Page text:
Ukulele Series Book #20: The Ukulele Flip Book. 2003
This Regal ukulele houses a flipbook that is viewed through the sound hole. The flipbook, caricaturizing a Hawaiian Island visitor’s dream of paradise, is an animated hula dancer, created for the project by Evert Brown of Boulder, Colorado. The flipbook pages are inserted in slots cut lengthwise in a wooden dowel. The dowel passes through a hole in the side of the ukulele; a brass crank handle is attached at one end of the dowel. As the crank is turned the pages brush against the sound hole causing them to flip and thus creating the motion of a swaying hula dancer. $1900. More images.
Ukulele Series Book #21: The History of the Ukulele Cigar Box Ukulele. 2002.
Our first cigar box ukulele was made with a wooden cigar box that was proportionally too small for the neck, so when I fell in love with the patina of age on this cardboard cigar box I decided to make another, where the proportions would more closely matched those of a standard ukulele. I had bought the ukulele neck from Bernuzio Brothers in 1994, thinking I would use it make a ukulele. I didn't realize the challenge I was going to have attaching it to a cardboard (instead of wood) cigar box. Challenges overcome, I built a diorama inside the cigar box, a tropical scene that includes a hidden copy our miniature book A Brief History of the Ukulele [A119}. $2500. More images.
Ukulele Series Book #22: The Ukulele Sheet Music Book. 2002
The ukulele was sawed in half and larger koa wood boards were attached to the cut edges of each half, creating two half ukuleles that were used for the covers of this book. Vintage sheet music pages, featuring Hawaiian themed songs with printed ukulele chords, are held in plastic sleeves. The sleeves are sewn to a pleated paper spine, and Coptic bound between the two covers. A shaped wooden box was made to hold this ukulele book. $2650. More images.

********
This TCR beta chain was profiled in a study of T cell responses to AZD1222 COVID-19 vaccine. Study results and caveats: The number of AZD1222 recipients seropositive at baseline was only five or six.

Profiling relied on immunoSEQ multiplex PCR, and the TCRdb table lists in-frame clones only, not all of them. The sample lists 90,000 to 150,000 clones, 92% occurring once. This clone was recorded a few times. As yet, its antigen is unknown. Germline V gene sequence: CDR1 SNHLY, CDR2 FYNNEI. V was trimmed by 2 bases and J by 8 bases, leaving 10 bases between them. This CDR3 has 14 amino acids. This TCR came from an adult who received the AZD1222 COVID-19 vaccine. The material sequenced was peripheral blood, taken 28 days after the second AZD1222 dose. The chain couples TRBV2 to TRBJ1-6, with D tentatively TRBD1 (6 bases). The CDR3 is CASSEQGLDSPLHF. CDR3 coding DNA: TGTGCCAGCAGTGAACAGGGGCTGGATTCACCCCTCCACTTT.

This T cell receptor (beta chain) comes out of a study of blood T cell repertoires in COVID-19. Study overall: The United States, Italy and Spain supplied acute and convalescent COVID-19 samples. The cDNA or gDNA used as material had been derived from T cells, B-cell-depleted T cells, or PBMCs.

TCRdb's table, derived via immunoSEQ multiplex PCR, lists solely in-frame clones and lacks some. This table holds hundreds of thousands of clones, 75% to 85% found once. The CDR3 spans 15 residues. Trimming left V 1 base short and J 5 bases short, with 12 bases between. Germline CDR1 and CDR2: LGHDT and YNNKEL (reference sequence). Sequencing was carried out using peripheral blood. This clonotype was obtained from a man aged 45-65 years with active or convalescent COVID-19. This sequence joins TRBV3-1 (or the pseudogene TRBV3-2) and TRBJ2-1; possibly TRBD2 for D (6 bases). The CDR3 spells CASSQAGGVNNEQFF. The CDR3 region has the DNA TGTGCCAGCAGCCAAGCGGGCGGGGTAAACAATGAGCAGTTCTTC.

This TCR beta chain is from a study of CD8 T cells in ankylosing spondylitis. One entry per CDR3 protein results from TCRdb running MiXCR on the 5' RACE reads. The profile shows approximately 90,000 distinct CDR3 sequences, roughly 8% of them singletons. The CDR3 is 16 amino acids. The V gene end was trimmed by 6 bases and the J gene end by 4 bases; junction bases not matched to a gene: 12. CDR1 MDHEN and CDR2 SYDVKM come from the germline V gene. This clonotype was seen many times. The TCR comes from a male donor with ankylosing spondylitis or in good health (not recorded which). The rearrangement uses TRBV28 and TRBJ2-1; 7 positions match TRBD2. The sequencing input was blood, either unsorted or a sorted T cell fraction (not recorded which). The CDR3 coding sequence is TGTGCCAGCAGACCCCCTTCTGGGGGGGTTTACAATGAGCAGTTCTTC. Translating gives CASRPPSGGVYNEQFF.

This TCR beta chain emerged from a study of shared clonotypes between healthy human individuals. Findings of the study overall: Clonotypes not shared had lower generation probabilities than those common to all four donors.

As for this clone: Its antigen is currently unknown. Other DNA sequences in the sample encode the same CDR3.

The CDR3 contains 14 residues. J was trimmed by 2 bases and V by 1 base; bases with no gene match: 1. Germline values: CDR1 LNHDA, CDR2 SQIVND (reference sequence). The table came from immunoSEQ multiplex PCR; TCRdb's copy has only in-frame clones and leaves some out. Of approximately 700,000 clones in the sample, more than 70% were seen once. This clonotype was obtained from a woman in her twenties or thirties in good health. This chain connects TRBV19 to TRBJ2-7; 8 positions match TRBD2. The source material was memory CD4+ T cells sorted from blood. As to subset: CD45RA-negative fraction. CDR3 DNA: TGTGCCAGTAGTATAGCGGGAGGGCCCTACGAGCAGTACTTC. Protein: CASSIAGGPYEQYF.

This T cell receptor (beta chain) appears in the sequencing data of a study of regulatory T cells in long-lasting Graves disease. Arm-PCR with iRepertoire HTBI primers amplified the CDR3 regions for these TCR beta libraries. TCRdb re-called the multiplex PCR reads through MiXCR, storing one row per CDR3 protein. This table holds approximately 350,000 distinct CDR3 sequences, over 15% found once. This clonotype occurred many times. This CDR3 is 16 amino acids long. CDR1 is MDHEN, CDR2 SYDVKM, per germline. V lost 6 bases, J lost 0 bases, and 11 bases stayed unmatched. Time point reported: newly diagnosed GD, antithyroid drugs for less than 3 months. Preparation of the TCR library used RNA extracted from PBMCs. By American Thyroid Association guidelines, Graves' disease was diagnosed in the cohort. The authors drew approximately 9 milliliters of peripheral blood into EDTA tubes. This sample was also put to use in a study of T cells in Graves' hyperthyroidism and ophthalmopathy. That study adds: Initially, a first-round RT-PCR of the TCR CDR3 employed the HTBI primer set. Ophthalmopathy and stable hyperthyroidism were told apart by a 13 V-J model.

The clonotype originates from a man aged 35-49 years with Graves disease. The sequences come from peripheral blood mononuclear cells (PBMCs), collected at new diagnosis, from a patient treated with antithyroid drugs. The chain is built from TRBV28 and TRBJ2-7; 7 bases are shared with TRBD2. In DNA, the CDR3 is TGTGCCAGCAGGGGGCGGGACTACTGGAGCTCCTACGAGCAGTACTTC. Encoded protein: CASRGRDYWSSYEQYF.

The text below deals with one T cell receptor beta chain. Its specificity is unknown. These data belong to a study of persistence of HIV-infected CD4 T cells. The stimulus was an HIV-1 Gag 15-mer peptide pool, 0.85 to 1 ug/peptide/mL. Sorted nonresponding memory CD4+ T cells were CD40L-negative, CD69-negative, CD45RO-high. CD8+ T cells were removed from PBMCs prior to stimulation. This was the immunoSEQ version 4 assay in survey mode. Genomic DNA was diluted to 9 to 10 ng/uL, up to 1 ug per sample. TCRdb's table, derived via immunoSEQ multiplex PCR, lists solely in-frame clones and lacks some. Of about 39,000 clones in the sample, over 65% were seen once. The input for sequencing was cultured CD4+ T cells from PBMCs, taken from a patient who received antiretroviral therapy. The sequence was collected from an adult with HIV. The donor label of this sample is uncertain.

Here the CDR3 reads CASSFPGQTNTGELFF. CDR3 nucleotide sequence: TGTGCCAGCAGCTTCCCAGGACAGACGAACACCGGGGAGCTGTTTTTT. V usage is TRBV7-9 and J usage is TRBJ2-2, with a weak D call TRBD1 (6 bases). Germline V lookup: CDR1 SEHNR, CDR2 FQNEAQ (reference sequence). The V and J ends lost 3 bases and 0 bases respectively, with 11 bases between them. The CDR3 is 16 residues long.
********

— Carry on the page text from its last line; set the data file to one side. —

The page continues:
Ukulele Series Book #23: A Brief History of the Ukulele. 2003.
This book was made by sawing a ukulele in half, affixing inner boards inside each chamber, then re-connecting the two halves with hinges and a lock. The chambers hold the accordion folded book, affixed on each end to the inner boards The text is our miniature Brief History of the Ukulele, enlarged and reprinted from the digital files. A new title page and colophon, printed on Peter's handmade paper, is sewn to the text. After completing this first one, and experimenting with a variant structure for a second, we decided to make an edition using the idea. Edition of fifteen copies. $1500. More images.

Ukulele Series Book #24 The Photo Album Uke. 2014. This six string Mexican ukulele (or perhaps really a miniature guitar) was sawed in half, the inside of the top and back then braced with rosewood strips, and the two halfs hinged at the spine. Photographs were mounted on black matt board and glued to the braces inside each half. Sold. More images.
Study number 1 for uncompleted Ukulele Series book:
This is a study for a palm leaf binding in the neck of a ukulele. 2000 The neck with the palm leaf book structure and the covers with the blank pages sewn in. $450. More images.
Study number 2 for uncompleted Ukulele Series book:
This is a study for a coptic binding with old top and back of a ukulele. 2001 Double ukulele shaped paper is folded in half and coptic stitched into covers from an old concert sized Kamaka ukulele. $450. More images.